Embedded insurance enhances product offerings in developed markets: AM Best

According to ratings agency, AM Best, the growing use of embedded insurance in developed markets has provided a way to enhance product offerings and integrate risk protection directly into purchases.

am-best-logoAccording to a new commentary by the ratings agency, there are still significant challenges to overcome in the consumer-facing channel of the insurance industry. These include navigating regulatory constraints, establishing standardized and limited coverage, and keeping claims costs and handling at manageable levels.

Embedded insurance coverage is developed by a carrier, but distributed through non-insurance channels. It often complements another product or service that is offered, and also has a limited insured amount.

AM Best’s commentary, titled “Embedded Insurance Gains Profile as a Digital Option,” explains that the goal of embedded insurance is to offer insurance as an add-on option during a related transaction, establishing a level of trust between the distributor and the consumer.

According to Simon Torrance, a leading industry analyst, embedded insurance will generate $2.5 trillion in Gross Written Premiums by 2032 in Life and Property/Casualty businesses.

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“Innovative use of technology by both the product provider and distributor is key, but gaps in capability between the two can exist,” Eli Sanchez, director, AM Best, commented.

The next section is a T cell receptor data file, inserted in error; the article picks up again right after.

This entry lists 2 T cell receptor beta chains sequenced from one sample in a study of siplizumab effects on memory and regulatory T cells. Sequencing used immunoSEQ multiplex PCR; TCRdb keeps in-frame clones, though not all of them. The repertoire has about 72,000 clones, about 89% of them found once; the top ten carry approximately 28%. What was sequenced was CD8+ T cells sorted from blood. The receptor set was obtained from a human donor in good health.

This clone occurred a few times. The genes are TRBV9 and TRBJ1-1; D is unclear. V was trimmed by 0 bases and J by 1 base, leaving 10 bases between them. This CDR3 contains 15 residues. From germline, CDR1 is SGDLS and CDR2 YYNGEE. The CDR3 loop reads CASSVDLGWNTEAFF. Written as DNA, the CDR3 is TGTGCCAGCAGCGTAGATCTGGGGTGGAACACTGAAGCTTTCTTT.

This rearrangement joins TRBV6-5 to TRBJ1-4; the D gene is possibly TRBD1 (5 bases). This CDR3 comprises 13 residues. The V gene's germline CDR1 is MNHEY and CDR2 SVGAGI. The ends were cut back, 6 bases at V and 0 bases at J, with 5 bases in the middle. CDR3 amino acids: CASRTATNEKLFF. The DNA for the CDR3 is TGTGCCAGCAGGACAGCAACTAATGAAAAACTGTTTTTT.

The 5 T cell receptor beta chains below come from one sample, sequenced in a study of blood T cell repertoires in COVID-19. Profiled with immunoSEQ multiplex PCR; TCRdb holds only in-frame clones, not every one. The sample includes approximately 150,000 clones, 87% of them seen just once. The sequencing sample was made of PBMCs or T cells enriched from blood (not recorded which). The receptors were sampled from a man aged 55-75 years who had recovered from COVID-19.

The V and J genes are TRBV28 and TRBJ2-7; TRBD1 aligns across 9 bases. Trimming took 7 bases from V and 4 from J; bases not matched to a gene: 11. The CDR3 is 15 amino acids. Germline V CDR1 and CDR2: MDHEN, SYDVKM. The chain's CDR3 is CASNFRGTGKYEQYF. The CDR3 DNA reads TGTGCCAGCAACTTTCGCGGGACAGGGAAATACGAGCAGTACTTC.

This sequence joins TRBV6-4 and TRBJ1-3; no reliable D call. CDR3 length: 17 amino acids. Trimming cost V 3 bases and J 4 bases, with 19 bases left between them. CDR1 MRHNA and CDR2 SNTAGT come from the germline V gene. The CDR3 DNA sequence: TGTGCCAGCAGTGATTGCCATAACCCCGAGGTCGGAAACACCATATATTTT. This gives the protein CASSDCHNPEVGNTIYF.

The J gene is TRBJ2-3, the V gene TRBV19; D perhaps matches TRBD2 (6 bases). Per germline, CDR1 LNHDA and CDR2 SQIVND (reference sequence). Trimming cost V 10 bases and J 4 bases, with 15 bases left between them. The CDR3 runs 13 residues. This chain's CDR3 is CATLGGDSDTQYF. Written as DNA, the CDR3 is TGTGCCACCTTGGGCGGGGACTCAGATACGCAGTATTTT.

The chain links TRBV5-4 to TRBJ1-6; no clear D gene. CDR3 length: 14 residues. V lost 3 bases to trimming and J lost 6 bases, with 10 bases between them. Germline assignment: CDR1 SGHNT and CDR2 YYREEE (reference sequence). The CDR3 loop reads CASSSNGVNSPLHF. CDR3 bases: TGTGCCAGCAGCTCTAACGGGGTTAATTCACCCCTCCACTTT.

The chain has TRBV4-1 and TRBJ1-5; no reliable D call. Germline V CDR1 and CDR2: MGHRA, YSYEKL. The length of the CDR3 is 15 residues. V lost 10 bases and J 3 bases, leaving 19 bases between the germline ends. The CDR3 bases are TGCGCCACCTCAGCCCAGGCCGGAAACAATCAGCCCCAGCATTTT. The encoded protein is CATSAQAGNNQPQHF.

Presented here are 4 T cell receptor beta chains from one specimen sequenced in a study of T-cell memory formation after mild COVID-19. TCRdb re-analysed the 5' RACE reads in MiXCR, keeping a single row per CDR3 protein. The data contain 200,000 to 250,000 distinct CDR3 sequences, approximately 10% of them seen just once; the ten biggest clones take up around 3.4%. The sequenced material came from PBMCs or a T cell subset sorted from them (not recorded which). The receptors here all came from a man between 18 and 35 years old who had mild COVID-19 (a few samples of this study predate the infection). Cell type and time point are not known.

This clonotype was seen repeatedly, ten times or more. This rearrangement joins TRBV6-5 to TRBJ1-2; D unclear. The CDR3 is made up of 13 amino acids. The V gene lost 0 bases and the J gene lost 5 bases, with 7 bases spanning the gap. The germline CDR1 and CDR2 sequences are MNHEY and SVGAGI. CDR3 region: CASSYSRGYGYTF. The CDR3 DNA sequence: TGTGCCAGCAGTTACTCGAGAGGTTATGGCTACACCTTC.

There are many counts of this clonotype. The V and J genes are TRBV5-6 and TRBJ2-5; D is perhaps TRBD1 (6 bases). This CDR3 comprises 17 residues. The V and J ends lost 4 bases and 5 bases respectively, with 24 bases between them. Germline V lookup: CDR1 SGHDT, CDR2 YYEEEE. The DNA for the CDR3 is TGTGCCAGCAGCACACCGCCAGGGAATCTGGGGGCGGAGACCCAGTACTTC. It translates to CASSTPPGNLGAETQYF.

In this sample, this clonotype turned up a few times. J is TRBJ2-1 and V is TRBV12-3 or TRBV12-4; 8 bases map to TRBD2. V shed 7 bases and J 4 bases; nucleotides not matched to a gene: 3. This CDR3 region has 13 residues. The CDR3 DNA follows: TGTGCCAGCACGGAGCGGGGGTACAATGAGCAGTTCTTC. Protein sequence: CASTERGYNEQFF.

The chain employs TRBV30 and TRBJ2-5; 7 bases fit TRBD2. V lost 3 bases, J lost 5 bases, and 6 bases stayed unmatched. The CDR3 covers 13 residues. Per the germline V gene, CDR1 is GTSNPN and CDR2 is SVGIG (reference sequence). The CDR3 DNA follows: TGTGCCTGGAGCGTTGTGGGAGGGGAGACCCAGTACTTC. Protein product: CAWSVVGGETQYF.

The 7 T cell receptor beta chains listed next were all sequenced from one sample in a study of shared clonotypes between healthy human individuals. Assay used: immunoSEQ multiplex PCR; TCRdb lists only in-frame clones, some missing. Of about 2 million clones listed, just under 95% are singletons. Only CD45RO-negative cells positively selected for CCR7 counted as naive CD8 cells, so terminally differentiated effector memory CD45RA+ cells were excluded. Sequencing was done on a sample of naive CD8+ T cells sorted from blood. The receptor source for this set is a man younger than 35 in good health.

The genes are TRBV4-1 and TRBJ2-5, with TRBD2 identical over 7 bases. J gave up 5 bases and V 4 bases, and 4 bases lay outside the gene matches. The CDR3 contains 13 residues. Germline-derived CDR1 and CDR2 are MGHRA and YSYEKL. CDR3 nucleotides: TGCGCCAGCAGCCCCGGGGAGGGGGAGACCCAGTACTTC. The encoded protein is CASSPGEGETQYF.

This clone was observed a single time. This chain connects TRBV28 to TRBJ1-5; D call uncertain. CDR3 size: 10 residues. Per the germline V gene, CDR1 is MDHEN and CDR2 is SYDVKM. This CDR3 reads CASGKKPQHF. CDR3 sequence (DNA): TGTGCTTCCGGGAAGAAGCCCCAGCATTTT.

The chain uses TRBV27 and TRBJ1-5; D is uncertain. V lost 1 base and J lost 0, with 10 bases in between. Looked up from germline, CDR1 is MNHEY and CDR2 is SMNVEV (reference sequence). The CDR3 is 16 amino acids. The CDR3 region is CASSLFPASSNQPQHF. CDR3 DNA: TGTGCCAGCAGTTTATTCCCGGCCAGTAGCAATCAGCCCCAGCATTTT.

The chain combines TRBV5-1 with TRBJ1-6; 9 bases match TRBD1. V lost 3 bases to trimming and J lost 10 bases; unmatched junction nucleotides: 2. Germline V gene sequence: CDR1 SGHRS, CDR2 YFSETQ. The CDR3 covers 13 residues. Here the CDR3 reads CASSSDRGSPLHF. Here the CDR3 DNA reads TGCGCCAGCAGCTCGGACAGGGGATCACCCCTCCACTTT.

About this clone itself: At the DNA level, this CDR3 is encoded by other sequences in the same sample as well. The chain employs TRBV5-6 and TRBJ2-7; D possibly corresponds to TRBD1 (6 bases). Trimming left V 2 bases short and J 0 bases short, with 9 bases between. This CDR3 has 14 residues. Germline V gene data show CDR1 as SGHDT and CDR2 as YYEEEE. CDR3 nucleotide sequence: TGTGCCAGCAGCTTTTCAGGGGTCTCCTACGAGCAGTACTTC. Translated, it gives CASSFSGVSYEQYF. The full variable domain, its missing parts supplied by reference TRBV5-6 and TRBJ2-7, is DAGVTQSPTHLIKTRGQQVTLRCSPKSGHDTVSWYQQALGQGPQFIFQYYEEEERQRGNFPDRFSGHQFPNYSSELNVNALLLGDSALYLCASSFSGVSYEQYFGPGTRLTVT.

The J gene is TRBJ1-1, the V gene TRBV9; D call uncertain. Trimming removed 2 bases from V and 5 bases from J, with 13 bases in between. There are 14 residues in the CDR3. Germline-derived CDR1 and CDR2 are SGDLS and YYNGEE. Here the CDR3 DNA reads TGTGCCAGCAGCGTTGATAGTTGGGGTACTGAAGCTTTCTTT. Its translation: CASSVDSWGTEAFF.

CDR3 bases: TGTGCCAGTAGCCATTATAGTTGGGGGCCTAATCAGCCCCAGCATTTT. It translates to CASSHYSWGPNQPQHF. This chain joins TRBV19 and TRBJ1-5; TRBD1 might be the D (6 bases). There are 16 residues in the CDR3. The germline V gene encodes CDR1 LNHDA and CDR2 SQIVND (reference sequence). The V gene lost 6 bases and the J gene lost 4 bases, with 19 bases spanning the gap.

“This can be a detriment in undeveloped markets where companies may struggle with not only creating an efficient digital approach with scale, but also accessing a broad and digitally oriented customer base.”

Major e-commerce players in Latin America offer extended warranties on electronics, with some also offering accident and health coverage.

In Peru, Chubb Peru provides coverage through a third-party retailer, with insurance obligations falling solely on the insurance company and the retailer receiving a share of revenue without involvement in claims handling, as regulated by local authorities.

In Latin America, regulations regarding insurance distributors vary, with some markets requiring registration with the insurance regulator and allowing participation in claims and premiums, which may affect the ability to sell embedded products as white label products.

AM Best states that embedded insurance remains an “evolving concept”.

“To support fast purchasing decisions, coverage should be easily understandable, its price affordable, and its enforcement clear,” the ratings agency noted.

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